This is a blog to discuss philosophy, chess, politics,
C. S. Lewis, or whatever it is that I'm in the mood to discuss.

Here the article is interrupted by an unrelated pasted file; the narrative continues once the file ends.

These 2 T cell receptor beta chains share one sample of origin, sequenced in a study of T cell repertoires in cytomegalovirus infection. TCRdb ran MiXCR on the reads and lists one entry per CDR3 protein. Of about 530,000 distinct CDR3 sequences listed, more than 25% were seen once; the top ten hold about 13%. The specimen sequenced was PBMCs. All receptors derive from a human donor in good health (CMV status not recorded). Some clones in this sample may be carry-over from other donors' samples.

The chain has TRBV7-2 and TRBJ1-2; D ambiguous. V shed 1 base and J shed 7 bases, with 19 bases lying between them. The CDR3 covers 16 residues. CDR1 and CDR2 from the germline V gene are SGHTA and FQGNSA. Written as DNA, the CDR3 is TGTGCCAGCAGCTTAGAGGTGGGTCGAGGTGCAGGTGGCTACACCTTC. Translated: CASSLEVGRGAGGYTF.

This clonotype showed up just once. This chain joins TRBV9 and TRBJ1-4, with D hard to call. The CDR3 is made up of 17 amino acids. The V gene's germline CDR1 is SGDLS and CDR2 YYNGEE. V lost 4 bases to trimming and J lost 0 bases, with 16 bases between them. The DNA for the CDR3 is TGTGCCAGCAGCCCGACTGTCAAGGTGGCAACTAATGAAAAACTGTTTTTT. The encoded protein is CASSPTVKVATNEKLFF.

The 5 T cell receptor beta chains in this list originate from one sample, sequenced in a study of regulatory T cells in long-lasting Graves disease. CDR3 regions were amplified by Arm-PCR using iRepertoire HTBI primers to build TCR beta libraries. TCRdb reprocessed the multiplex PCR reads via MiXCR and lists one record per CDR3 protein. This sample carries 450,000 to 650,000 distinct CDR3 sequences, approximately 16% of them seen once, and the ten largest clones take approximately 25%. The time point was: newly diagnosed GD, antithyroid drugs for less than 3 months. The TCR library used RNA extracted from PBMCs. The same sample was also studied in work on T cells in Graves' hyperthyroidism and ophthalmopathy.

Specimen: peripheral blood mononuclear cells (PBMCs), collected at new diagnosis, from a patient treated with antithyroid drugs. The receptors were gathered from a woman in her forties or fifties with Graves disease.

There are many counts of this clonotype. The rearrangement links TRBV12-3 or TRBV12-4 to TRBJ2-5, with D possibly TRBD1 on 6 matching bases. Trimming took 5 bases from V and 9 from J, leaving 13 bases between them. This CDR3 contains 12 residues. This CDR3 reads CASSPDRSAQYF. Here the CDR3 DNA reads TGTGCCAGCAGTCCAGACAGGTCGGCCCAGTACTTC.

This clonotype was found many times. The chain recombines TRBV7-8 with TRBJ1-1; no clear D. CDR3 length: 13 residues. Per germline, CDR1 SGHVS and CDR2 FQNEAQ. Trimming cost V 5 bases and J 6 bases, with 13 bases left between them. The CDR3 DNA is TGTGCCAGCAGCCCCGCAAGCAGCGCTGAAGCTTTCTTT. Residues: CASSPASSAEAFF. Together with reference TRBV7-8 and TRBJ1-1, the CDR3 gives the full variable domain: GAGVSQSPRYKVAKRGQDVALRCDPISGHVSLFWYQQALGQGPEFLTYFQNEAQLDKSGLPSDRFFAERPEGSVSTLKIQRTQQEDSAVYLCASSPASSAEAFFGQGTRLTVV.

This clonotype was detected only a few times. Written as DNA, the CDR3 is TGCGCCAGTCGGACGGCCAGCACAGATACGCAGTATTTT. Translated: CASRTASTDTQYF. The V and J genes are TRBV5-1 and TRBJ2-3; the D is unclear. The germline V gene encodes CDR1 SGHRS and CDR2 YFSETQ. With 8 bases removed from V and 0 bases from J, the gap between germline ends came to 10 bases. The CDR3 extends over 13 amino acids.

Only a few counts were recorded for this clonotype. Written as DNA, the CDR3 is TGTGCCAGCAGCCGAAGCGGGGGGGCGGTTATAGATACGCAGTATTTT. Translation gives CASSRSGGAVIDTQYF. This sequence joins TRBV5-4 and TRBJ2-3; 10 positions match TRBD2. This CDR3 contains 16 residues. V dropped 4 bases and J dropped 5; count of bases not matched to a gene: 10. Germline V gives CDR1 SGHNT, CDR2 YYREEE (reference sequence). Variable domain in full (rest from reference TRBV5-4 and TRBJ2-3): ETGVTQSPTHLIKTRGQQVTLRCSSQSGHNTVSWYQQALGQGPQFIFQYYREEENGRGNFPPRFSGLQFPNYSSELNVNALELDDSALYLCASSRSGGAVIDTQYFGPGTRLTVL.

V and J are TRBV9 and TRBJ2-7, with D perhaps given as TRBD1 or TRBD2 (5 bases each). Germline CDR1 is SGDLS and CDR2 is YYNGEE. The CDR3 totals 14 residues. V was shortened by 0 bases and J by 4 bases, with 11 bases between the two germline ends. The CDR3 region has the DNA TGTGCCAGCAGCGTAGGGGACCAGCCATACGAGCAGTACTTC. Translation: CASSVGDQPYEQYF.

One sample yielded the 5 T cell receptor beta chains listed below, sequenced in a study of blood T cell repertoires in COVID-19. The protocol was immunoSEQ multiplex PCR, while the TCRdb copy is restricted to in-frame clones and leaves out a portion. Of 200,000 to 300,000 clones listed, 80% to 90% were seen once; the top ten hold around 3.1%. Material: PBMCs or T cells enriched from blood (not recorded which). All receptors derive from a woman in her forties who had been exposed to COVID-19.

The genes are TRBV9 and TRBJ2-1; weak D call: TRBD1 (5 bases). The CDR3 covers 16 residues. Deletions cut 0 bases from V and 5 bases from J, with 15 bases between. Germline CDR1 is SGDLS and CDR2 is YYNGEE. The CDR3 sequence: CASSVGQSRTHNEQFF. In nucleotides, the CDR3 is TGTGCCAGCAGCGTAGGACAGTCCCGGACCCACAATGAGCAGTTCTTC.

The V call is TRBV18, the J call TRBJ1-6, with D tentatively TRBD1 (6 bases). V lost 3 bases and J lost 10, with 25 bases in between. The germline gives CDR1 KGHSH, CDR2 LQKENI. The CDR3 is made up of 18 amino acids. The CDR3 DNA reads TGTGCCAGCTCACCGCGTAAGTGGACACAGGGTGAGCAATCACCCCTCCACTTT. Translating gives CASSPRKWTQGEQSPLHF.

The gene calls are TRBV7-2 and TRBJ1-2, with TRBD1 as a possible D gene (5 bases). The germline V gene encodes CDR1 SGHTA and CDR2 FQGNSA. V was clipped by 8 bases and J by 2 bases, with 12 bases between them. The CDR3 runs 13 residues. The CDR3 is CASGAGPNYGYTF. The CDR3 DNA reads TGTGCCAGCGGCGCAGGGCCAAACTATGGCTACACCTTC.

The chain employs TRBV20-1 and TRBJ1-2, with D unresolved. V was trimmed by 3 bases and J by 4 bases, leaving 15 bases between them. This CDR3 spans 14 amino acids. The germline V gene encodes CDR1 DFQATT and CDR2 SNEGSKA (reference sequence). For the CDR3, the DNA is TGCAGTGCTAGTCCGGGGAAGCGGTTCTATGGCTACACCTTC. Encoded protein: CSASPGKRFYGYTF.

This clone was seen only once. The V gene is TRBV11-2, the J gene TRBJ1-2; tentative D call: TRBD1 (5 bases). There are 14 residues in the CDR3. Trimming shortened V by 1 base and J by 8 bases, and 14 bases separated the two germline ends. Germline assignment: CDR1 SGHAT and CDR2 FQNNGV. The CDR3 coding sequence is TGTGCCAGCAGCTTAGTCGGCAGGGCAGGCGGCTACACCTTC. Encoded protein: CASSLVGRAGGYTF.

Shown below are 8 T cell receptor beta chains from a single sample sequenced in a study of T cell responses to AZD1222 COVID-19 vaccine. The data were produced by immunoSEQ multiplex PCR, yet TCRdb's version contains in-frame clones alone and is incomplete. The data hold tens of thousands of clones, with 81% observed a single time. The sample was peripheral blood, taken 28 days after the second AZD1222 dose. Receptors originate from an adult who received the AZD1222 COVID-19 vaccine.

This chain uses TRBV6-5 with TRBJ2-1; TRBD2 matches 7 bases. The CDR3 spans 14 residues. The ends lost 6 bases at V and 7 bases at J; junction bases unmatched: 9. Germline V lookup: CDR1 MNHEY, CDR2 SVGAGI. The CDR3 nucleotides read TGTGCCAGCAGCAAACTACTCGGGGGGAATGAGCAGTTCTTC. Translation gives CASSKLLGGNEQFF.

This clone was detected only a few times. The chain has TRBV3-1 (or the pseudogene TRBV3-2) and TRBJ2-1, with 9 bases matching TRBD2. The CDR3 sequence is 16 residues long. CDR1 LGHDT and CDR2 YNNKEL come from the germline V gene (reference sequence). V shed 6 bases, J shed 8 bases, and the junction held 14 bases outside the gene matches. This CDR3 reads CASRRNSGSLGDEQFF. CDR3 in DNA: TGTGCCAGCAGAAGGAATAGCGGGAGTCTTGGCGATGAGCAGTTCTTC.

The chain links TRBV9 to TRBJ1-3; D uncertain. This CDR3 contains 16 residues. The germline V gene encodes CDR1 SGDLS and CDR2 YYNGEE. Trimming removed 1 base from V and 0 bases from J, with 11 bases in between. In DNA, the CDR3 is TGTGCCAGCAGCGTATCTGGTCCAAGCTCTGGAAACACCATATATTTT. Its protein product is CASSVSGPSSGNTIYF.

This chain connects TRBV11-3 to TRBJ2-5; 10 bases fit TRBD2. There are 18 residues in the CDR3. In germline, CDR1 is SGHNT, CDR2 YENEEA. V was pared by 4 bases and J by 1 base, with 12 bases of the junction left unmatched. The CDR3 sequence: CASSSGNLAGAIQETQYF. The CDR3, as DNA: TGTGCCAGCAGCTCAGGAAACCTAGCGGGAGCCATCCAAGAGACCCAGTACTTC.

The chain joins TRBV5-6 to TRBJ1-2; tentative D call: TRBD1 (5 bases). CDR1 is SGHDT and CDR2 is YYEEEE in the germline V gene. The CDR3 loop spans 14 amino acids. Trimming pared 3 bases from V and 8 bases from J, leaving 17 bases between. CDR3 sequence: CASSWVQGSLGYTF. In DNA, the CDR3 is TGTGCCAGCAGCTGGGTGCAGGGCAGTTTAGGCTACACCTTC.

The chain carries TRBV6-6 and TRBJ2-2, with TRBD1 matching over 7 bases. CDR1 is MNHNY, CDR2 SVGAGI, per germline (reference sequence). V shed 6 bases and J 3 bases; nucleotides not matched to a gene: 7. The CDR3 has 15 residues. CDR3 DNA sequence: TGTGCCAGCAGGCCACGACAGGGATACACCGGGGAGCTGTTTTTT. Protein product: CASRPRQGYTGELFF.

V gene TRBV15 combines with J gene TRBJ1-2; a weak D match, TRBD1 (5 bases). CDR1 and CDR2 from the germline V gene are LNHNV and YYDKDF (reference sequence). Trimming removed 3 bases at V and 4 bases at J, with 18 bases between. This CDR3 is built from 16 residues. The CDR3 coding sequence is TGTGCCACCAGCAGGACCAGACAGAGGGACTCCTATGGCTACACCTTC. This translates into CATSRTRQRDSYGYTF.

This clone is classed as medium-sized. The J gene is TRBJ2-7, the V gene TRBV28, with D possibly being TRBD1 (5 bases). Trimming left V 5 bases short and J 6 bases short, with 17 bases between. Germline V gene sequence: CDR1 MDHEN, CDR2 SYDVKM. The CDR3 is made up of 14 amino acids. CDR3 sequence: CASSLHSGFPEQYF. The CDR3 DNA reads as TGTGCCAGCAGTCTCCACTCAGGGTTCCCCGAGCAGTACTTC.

quoting page 15:"What should strike one about this account is the number of ‘its’ which appear in it, thenumber of conditions which have to be satisfied. The hearing of the Sonatas only comesabout if all these conditions are satisfied. Does this mean that the Sonatas are not actuallyin the piece of metal-coated plastic? Yes—they are not actually there. But there is adifference between this piece of metal-coated plastic and another in that one will, if allthe conditions are satisfied, produce Scarlatti’s Harpsichord Sonatas while the other willnot. The music is, therefore, virtually present in the plastic, that is to say, the plastic hasthe power to produce them in the appropriate circumstances."It's interesting that Searle's view of intentionality might deny this, since to Searle information can only exist in the intentions of a mind, and one can always build a tech machine that will interpret any given complex physical object so as, to, in this example, produce a sonata.
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